Fashion provided work-life balance

Frendz owner Diana Chin is shutting up shop after 32 years, to spend more time with family...
Frendz owner Diana Chin is shutting up shop after 32 years, to spend more time with family overseas. Photo by Craig Baxter.
Diana Chin's three children were a driver for her opening a fashion boutique in 1979, but now her children and their children are pulling her from the lower Stuart St store, 32 years later.

The Frendz owner retired yesterday in order to spend time with her children and newborn grandchildren in Vancouver and London.

As a young mother in her twenties, Mrs Chin opened the store because it was a way she could work and look after three children at the same time.

She said her youngest especially ''grew up'' in the store's back room while she worked out front.

''With my third I basically went straight from the hospital to the shop. I didn't want to stay at home and the only way I could still look after my children was to be self-employed,'' she said.

Mrs Chin had always been interested in fashion and found Frendz provided the perfect work-life balance.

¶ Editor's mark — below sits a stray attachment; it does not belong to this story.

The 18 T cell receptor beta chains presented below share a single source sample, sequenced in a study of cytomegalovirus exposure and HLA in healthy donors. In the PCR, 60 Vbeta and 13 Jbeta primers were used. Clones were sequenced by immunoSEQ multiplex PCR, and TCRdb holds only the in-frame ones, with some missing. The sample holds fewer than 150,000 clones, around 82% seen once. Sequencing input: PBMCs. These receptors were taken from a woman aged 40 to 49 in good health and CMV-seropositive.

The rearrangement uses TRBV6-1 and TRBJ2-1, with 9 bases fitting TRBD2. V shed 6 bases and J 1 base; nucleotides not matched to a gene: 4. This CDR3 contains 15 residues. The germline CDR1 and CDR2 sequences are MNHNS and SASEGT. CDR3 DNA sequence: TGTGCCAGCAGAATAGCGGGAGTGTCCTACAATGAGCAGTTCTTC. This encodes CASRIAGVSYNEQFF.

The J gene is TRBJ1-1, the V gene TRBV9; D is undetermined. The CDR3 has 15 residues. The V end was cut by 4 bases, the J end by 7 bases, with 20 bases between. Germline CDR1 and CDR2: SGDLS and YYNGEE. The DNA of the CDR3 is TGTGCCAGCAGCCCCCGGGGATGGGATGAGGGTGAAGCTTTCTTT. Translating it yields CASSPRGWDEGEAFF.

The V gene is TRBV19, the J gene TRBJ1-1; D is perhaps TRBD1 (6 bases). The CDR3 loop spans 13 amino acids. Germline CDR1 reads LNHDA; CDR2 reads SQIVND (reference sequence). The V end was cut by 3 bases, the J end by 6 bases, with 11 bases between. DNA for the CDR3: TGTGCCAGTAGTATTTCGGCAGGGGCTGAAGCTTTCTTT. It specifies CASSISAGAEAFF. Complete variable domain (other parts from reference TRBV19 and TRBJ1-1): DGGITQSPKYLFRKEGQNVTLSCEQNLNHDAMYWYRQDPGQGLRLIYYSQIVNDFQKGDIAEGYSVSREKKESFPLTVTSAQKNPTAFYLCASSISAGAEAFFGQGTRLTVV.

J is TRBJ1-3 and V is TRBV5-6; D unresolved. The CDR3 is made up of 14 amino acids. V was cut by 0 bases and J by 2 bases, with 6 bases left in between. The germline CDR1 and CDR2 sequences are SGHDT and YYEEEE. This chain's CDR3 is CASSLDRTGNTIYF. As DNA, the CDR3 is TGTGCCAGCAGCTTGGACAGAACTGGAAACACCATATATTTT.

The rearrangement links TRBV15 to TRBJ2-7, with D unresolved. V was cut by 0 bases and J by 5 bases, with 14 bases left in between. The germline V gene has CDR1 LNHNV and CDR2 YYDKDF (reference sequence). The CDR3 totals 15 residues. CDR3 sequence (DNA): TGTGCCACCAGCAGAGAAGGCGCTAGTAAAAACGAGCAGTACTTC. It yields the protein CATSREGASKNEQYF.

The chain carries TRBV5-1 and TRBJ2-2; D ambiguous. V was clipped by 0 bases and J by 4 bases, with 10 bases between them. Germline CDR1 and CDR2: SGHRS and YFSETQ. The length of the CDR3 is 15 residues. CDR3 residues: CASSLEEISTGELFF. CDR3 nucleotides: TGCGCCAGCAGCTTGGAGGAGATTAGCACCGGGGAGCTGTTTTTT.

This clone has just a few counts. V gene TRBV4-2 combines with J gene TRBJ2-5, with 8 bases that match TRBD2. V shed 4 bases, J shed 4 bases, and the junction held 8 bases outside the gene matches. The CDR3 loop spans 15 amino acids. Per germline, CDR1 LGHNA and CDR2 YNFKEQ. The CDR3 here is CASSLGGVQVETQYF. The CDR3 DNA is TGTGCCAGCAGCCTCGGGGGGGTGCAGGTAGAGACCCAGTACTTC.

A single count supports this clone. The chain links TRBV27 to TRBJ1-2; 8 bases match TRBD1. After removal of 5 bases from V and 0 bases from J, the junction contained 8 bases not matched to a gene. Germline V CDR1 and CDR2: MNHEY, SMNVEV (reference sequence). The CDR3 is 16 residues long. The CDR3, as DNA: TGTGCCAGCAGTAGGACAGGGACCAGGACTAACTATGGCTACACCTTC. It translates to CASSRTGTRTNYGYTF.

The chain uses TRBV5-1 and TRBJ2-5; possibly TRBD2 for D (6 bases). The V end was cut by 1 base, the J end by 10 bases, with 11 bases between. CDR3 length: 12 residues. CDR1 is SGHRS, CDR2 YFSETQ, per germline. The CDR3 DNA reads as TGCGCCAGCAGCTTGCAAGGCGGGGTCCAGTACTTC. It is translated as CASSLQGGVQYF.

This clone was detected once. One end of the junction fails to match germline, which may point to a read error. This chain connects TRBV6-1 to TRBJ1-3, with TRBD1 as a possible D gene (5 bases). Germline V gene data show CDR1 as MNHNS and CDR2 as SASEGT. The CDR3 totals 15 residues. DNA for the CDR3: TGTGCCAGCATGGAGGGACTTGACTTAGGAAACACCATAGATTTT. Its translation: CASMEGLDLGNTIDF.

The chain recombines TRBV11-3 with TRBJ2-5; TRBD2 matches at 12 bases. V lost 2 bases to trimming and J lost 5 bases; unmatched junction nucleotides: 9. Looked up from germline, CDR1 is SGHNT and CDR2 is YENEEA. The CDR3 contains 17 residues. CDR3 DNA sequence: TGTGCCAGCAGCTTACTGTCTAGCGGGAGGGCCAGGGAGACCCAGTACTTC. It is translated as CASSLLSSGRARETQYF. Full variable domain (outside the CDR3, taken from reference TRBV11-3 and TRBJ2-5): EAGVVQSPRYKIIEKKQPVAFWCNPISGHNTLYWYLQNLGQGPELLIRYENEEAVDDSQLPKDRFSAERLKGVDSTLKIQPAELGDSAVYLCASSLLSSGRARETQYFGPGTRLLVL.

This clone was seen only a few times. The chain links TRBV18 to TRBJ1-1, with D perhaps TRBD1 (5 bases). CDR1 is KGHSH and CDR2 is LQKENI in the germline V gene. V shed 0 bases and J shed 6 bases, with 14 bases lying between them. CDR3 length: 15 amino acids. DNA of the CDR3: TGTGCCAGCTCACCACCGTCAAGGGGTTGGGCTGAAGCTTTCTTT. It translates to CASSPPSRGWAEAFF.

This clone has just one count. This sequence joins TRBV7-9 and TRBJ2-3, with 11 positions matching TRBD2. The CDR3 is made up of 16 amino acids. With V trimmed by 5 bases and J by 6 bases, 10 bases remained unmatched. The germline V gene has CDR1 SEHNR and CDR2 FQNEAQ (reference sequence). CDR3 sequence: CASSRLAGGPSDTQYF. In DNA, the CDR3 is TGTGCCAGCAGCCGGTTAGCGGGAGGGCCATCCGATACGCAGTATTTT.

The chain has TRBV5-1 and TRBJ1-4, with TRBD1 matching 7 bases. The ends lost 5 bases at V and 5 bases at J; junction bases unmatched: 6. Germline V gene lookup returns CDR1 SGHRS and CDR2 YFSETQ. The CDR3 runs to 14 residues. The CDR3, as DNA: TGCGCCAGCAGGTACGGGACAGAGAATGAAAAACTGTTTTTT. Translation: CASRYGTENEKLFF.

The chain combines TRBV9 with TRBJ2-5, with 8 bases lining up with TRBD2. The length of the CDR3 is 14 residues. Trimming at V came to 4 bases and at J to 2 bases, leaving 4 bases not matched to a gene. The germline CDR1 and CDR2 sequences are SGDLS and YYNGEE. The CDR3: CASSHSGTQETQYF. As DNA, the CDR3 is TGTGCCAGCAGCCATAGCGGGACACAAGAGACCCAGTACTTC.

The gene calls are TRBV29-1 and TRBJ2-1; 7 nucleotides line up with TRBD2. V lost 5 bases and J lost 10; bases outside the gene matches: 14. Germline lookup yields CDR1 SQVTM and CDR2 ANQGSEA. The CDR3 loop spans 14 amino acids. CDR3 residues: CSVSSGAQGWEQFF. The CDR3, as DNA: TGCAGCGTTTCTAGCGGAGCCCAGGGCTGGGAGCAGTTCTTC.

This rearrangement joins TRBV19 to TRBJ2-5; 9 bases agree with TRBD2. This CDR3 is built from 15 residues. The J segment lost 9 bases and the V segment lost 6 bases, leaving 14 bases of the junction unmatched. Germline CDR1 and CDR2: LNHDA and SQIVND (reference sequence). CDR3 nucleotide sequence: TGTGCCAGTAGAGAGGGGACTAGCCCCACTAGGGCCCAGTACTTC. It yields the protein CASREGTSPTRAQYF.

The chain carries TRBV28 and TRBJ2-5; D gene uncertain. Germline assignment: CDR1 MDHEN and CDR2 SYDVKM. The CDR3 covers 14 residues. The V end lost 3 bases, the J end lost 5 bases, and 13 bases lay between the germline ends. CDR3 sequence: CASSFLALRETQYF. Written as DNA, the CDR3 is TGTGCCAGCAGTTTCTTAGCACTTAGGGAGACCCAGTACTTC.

''If the store was quiet, I would just put the baby in the pram and walk around the Octagon.''

In three decades of working six days a week, she had never taken a sick day.

''It's been a good business, being my own boss and looking forward to the new fashion coming out.''

Early on, Mrs Chin did not have to contend with clothing chain stores and found success catering to Dunedin's former climate. Half her shop was filled with swimwear, at a time when Dunedin summers were far longer and warmer, she said. Ball gowns were popular, but made way for more casual comfortable modern attire.

She had witnessed the revival of three decades of style and said fashion always repeated.

''It goes in cycles,'' she observed.

In 1988, she leased the shop next door to expand her business and ended up buying both.

Last October, she decided to retire and leased half the shop to a separate business. Mrs Chin said the other half would also be leased in due course.

Her regular customers had remained loyal, often bringing in children, relatives and friends.

Contact with people was what she would miss most.

Born and bred in Dunedin, Mrs Chin said it was a ''small place'' and word-of-mouth ensured her remaining stock was sold without the need for advertising.

Aside from travel, retirement would allow her more time on the golf course, she said.

''I didn't think I would have the shop this long. Time just goes by so quickly.''


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